Jose reaches Category 4 hurricane strength, following Irma toward Leeward Islands

Jose reaches Category 4 hurricane strength, following Irma toward Leeward Islands

Tropical Storm "Jose" formed September 5, 2017 over the open waters of Atlantic Ocean as the 10th named tropical cyclone of the 2017 Atlantic hurricane season. Three days later, Jose is a powerful, Category 4 hurricane following almost the same path that devastating Hurricane "Irma" took while approaching the Leeward Islands just a few days ago. Heavy rainfall produced by this storm will maintain any ongoing flooding and may cause additional life-threatening flooding. In addition, Jose will bring powerful winds to already devastated islands and a new round of life-threatening swells.

A Hurricane Warning is in effect for Barbuda and Anguilla, Sint Maarten, St. Martin and St. Barthelemy. Preparations to protect life and property should be rushed to completion.

As of 21:00 UTC on September 8, the center of Hurricane "Jose" was located about 540 km (3335 miles) ESE of the northern Leeward Islands and had maximum sustained winds of 240 km/h (150 mph). This places Jose on the upper edge of Category 4 hurricane on the Saffir-Simpson scale.

Jose is moving toward the west-northwest near 28 km/h (17 mph) with a minimum central pressure of 940 hPa. A gradual turn toward the northwest with a decrease in forward speed is expected during the next 48 hours.

Some fluctuations in intensity are possible over the next day or so, and gradual weakening is expected after that.

On the current forecast track, the center of Jose will pass near or east of the northeastern Leeward Islands on Saturday, September 9.

Although it is not expected to make a landfall, islands devastated by Category 5 Hurricane "Irma" will feel extremely dangerous effects of yet another major hurricane. 

Katia, Irma and Jose at 20:15 UTC on September 8, 2017

Hurricanes Katia, Irma and Jose at 20:15 UTC on September 8, 2017. Credit: NOAA/GOES-16 (preliminary and non-operational)

A Hurricane Warning is in effect for:

  • Barbuda and Anguilla
  • Sint Maarten
  • St. Martin
  • St. Barthelemy

A Hurricane Warning means that hurricane conditions are expected somewhere within the warning area, in this case within 24 hours. Preparations to protect life and property should be rushed to completion.

A Hurricane Watch is in effect for:

  • Antigua

A Hurricane Watch means that hurricane conditions are possible within the watch area, in this case within 36 hours.

A Tropical Storm Warning is in effect for:

  • Antigua
  • Saba and St. Eustatius

A Tropical Storm Warning means that tropical storm conditions are expected somewhere within the warning area within 36 hours.

A Tropical Storm Watch is in effect for:

  • Montserrat, St Kitts, and Nevis
  • British Virgin Islands
  • St. Thomas and St. John

A Tropical Storm Watch means that tropical storm conditions are possible within the watch area, generally within 48 hours.

Hurricane Jose wind speed probabilities September 8 - 13, 2017

Hazards affecting land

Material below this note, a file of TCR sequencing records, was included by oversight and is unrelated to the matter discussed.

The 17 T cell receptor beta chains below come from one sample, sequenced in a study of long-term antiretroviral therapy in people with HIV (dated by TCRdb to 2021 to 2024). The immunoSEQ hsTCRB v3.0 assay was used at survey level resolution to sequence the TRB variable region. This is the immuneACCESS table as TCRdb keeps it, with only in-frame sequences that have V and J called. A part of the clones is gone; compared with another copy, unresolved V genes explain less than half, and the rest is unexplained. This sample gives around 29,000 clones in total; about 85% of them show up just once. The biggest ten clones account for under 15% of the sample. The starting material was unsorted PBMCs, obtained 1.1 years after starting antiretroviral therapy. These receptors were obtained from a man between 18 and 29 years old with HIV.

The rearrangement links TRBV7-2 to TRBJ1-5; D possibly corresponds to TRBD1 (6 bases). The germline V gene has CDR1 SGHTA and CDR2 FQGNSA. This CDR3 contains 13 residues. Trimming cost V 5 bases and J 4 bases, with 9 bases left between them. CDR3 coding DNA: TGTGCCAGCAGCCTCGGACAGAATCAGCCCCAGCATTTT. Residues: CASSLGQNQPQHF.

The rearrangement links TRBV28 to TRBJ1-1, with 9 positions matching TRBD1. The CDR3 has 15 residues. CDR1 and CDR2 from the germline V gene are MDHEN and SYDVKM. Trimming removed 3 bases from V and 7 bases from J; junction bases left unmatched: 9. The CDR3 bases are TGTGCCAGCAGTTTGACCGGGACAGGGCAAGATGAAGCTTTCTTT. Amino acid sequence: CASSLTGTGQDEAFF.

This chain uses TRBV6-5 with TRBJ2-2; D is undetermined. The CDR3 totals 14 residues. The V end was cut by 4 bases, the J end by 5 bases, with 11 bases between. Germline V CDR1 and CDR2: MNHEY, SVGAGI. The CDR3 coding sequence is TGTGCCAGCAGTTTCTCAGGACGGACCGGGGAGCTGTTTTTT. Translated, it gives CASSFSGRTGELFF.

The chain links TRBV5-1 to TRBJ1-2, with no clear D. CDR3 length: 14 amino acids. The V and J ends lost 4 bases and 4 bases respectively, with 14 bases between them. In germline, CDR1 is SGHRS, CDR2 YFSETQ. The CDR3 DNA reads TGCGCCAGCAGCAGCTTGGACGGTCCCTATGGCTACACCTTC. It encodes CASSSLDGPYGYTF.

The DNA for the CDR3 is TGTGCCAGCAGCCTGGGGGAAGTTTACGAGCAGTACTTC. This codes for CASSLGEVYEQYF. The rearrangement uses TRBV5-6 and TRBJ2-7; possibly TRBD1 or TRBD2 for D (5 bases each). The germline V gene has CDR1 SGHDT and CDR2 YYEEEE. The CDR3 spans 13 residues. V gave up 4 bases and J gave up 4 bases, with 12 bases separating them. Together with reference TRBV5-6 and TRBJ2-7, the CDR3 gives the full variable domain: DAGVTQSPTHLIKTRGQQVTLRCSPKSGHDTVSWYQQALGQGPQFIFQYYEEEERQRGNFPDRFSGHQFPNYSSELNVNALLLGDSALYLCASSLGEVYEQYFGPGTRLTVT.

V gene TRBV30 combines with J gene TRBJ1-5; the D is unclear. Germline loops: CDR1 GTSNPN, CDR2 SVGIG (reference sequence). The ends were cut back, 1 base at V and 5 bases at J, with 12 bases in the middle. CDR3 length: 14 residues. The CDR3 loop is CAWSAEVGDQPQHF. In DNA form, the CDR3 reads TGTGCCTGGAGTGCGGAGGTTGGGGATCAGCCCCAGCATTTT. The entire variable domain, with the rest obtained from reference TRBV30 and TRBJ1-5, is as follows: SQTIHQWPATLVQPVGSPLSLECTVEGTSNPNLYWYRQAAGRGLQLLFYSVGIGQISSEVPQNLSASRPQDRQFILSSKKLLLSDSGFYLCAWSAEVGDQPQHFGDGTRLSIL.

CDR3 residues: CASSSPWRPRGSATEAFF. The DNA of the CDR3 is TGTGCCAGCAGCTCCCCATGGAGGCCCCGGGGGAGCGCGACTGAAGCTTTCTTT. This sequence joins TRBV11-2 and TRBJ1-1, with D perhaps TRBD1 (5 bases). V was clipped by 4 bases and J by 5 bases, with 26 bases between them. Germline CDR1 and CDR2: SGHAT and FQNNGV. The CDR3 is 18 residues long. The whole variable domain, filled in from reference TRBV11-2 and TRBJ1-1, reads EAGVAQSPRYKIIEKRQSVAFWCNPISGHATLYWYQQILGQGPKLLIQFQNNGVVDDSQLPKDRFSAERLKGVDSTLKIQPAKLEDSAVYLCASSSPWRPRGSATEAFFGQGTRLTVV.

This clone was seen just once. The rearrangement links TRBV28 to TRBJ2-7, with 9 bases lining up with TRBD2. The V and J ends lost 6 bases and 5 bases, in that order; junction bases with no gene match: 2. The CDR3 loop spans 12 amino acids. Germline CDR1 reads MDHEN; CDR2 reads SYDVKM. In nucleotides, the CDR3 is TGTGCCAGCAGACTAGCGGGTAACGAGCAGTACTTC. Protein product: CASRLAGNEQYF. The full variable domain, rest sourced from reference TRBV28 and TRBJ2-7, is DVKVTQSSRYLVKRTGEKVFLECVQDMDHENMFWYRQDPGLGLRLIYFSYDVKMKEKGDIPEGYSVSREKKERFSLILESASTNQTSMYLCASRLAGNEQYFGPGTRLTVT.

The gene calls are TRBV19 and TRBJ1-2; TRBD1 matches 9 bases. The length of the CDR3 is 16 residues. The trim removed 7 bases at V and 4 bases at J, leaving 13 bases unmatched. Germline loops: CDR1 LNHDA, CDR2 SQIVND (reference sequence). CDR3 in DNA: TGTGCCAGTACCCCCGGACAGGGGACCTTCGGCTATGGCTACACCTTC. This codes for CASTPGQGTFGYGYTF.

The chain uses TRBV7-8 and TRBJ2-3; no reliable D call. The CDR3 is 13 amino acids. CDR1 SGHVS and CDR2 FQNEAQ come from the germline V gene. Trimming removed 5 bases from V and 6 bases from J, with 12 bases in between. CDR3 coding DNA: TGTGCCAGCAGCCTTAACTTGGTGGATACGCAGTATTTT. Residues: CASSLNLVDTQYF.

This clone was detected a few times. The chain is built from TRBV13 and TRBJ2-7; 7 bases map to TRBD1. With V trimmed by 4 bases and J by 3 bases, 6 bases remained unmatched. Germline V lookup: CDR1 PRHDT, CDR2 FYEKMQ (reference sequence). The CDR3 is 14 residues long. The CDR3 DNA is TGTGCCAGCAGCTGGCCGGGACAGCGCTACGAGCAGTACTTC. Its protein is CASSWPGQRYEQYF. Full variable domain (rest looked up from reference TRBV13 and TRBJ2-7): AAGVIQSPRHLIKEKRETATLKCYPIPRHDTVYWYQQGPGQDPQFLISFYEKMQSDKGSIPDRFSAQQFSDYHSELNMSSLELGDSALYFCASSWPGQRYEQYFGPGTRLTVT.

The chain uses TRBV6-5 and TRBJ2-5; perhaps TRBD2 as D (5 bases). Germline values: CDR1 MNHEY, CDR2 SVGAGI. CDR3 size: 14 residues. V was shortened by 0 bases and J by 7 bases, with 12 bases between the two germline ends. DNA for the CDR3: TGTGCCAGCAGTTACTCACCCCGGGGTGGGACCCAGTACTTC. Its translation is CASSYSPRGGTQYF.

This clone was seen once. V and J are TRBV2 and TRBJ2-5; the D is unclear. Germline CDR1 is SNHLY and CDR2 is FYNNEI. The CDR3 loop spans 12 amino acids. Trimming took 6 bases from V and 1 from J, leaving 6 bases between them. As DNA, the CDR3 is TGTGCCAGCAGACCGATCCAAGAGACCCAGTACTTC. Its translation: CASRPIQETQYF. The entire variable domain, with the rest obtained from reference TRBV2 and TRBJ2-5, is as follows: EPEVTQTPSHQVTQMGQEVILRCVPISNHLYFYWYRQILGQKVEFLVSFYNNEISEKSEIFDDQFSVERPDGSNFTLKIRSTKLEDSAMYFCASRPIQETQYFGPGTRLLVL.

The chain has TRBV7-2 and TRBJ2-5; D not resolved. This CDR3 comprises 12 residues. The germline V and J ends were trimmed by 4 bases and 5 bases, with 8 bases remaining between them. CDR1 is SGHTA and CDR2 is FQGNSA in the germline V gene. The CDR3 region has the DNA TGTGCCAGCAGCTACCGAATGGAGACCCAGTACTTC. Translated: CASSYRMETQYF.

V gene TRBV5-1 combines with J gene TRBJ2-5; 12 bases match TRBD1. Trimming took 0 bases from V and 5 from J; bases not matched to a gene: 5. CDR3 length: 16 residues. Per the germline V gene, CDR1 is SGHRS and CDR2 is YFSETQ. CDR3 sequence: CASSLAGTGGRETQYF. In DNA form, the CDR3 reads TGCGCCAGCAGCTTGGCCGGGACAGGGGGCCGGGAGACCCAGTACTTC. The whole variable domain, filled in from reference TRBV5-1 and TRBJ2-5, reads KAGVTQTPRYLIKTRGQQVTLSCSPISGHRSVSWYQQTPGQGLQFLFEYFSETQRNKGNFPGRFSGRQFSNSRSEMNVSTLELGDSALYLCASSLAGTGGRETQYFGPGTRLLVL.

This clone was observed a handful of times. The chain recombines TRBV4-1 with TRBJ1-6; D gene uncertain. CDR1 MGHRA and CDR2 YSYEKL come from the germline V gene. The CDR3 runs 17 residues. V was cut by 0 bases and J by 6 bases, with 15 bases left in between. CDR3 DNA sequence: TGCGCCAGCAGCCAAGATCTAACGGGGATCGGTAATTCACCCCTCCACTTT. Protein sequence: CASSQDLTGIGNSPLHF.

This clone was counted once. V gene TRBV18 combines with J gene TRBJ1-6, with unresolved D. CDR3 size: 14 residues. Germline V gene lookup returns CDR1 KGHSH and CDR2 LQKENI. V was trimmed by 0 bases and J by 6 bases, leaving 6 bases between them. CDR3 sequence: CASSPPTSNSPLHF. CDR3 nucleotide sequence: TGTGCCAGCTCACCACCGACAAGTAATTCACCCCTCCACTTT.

Hurricane conditions are possible within the hurricane watch area on Saturday, September 8 and tropical storm conditions are expected within the tropical storm warning areas by Saturday morning. Tropical storm conditions are possible in the tropical storm watch area in the northeastern Leeward Islands by Saturday morning and in the watch area in the Virgin Islands by Saturday night.

Jose is expected to produce total rain accumulations of 76.2 to 127 mm (3 to 5 inches) in the Leeward Islands from Guadeloupe to Anguilla, with isolated maximum amounts of 203.2 mm (8 inches). Jose is also expected to produce total rain accumulations of 25.4 to 76.2 mm (1 to 3 inches) over the Virgin Islands and Dominica. This rainfall will maintain any ongoing flooding and may cause additional life-threatening flooding.

Swells generated by Jose are expected to affect portions of the Leeward Islands beginning Friday afternoon (local time). These swells are likely to cause life-threatening surf and rip current conditions.

Featured image: Hurricane "Jose" (right) and Hurricane "Irma" (left) at 20:15 UTC on September 8, 2017. Credit: NOAA/GOES-16 (preliminary and non-operational)

Comments

Juliane Adams 2 months ago

The book of the prophet Joel comes to mind from the Bible. There is this mention of the moon having a red color and the sun having a dark color before the coming of the great and terrible day of the Lord (God). The moon has had a red color at times here in Washington State because of the fires and bad air and the sun just had this eclipse that was observed from Oregon to Georgia. 2 weeks after a major eclipse You can expect more earthquake activity because of the increased gravitational pull. What's up with all those reported "fireballs" in the sky in different places? One certainly feels very small with these overwhelming displays of the power of God. It's called "Awe". The "Days of Awe" are these here upcoming Jewish Holy Days , Rosh Hashana (Feast of trumpets) , and Yom Kippur (Day of Atonement). The eclipse was on the first day of Elul, the lunar month preceding this feast of trumpets. Rosh Hashana is also the Jewish "New Year", and the birthday of the world and the Day of Judgement. Rosh Hashana starts the month of "Tishri", very awe inspiring times we live in. I am in awe, these are frightful times, what with hurricanes and earthquake.

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